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A promising new therapy may assist efforts to combat ICU-acquired weakness


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In previous issues of Critical Care and other publications, authors have characterized emerging therapies such as neuromuscular electrical stimulation (NMES) and functional electrical stimulation (FES)-cycling as promising tools to help prevent the onset of ICU-acquired weakness [1]-[3]. Despite compelling preliminary data, practical challenges with these technologies have limited their use. For example, there are documented limitations in NMES efficacy in patients with obesity and peripheral limb edema [3], and one study demonstrated treatment failures in 50% of patients, even in a non-obese cohort [4]. FES-cycling appears to perform more consistently (80% success) [2], but is associated with relatively long set-up times (15 to 30 minutes for a two-person team [2]) that make widespread use challenging when available resources are limited.

Motivated by recently presented research [5], we’ve deployed a newly available variation of NMES, thermal-enhanced muscle stimulation (supplied via the Niveus Medical System 110), in our critical care unit. This technique combines local hypothermia with electrical energy delivery in a manner that was shown to increase effectiveness and improve comfort [5]. While not intended to replace early team-driven mobilization, we hoped that this new method could provide more consistent efficacy than traditional NMES and facilitate our early mobility initiatives without adding significant burden to our staff.

Our experience led to several notable findings. Though our results are anecdotal, treated patients have consistently exceeded our expectations with regard to both strength and level of function following extended periods of immobilization. Additionally, we estimate that successful treatments have occurred in greater than 95% of sessions, which is substantially higher than reports of traditional NMES effectiveness in this cohort. To date, meaningful muscle contractions have been documented in patients with a body mass index as high as 42 and in patients with significant edema (for example, in a patient with a 21 kilogram weight gain from admission). With regard to patient comfort, it is common to see alert patients calmly experiencing quadriceps contractions strong enough to elevate heels from the bed bilaterally. Lastly, we found that bedside nursing can set up treatment in less than 5 minutes, minimizing distraction from other aspects of patient care and early rehabilitation.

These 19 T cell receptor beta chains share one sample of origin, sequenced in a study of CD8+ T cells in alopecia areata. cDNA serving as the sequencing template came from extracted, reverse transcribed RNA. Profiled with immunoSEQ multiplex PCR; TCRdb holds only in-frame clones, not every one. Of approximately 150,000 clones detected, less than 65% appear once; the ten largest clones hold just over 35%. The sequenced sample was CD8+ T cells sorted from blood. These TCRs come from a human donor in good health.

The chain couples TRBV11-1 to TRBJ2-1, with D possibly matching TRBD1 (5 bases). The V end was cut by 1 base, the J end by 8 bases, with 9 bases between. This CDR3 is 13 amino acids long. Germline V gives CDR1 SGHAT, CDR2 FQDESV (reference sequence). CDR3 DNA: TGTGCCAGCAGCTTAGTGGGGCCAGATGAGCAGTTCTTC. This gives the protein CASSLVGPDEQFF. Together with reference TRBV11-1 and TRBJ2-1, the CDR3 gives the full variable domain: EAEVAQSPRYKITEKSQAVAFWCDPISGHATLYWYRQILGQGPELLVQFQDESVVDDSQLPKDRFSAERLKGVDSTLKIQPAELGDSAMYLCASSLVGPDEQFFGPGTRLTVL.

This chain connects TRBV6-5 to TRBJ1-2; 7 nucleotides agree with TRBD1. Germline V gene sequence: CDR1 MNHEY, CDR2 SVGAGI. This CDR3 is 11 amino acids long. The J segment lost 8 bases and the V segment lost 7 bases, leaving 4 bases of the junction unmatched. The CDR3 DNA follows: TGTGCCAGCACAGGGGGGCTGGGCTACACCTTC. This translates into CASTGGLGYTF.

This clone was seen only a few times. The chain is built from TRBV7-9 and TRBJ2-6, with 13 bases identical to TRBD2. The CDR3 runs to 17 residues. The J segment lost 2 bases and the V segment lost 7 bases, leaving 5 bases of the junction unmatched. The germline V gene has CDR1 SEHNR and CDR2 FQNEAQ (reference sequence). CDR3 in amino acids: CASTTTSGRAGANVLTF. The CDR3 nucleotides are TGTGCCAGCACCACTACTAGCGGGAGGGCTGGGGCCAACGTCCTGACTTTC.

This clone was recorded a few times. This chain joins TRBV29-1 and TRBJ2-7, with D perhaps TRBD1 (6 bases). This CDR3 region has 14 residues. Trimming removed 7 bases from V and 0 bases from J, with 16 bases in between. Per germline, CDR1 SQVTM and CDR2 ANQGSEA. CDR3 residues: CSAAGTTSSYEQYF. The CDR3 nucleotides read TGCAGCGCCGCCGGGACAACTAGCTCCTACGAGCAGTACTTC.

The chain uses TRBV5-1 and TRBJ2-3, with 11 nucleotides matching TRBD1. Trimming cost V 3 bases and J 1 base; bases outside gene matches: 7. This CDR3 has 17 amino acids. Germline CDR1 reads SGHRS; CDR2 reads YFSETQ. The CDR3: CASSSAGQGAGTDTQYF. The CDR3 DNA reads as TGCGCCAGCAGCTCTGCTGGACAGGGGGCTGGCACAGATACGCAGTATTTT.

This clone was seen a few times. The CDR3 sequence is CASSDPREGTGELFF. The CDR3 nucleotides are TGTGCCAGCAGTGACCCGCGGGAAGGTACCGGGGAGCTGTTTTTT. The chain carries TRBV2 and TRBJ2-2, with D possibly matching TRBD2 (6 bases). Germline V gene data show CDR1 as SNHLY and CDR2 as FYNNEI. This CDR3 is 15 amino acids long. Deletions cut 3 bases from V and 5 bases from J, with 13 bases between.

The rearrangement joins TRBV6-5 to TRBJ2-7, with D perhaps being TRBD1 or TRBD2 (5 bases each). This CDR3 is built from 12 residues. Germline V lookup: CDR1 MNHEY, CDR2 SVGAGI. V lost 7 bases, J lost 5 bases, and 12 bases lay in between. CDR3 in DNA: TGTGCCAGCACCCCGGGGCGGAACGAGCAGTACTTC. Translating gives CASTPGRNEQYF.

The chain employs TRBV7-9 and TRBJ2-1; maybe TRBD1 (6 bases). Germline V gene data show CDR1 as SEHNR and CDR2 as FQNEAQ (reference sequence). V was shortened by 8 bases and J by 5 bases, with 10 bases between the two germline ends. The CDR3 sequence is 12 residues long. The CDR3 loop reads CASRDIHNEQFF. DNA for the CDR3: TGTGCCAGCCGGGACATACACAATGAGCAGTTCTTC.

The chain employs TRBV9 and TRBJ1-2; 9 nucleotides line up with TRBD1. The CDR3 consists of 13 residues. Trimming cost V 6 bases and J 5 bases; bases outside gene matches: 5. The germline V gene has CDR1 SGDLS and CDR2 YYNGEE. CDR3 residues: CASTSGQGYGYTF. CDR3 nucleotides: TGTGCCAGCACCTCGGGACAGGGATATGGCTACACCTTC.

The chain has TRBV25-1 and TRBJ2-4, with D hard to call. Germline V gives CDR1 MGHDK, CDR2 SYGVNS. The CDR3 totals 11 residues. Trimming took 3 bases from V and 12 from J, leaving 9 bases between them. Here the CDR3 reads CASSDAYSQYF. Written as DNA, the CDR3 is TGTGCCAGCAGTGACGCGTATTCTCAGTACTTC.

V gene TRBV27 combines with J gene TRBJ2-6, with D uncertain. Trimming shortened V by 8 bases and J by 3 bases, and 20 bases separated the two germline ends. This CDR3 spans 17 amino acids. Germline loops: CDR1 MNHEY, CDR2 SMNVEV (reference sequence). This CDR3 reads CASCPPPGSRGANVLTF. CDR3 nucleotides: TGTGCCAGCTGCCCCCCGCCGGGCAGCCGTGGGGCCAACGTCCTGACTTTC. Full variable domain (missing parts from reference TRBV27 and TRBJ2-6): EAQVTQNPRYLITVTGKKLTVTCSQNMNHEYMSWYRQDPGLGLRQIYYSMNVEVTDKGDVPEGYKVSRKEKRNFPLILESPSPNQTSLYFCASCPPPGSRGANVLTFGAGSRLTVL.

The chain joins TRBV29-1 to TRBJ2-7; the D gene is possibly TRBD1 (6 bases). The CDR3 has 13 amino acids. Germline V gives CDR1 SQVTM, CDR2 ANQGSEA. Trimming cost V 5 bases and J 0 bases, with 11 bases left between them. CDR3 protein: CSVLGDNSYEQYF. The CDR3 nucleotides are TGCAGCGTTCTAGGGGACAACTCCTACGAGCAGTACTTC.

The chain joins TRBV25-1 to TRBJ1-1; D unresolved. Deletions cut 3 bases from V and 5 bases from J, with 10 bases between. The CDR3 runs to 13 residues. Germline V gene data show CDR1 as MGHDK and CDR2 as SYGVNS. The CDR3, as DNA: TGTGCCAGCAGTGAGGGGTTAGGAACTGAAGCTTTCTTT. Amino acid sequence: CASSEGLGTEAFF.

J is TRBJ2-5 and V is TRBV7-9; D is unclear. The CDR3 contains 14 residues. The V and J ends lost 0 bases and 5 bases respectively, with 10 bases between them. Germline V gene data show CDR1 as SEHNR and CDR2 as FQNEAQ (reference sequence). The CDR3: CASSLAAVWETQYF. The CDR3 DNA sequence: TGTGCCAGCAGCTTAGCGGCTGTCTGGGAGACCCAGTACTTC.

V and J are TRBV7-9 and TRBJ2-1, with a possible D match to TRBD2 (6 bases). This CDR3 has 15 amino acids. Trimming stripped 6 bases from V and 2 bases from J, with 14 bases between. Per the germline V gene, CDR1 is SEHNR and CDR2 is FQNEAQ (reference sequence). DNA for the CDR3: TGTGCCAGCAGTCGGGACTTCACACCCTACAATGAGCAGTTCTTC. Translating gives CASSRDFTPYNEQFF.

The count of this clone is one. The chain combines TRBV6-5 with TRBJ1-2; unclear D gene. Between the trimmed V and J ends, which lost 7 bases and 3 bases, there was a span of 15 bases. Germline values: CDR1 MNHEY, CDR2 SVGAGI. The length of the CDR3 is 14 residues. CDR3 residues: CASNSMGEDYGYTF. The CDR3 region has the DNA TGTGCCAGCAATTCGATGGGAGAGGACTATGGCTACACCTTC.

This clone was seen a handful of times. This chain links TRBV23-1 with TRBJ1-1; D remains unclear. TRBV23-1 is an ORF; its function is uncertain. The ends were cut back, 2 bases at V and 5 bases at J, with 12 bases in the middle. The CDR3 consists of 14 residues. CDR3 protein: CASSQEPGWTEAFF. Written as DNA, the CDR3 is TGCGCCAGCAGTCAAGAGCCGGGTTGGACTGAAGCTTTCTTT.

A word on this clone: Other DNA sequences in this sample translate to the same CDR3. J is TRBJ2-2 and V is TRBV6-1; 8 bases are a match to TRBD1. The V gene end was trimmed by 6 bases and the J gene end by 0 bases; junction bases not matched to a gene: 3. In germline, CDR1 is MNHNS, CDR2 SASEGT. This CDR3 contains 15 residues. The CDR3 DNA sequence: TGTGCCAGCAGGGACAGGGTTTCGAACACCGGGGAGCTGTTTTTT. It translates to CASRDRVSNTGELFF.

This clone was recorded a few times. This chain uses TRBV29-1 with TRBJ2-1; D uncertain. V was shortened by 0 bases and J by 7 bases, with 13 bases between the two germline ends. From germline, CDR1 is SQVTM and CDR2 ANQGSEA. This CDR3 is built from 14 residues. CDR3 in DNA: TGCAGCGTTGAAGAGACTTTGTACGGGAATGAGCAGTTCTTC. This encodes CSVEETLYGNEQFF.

Our experience using thermal-enhanced muscle stimulation has been overwhelmingly positive. We believe this technique is simple to deploy and could be a strong complement to other activities included in the ABCDE bundle. We hope our experiences will be informative to others when developing their own strategies for earlier rehabilitation in critically ill patients.



Functional electrical stimulation


Neuromuscular electrical stimulation


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Corresponding author

Correspondence to Sarah Bain.

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Competing interests

The authors declare that they have no competing interests.

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Bain, S., Littlepage, M. A promising new therapy may assist efforts to combat ICU-acquired weakness. Crit Care 18, 573 (2014).

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  • Functional Electrical Stimulation
  • Critical Care Unit
  • Early Rehabilitation
  • Limb Edema
  • Bedside Nursing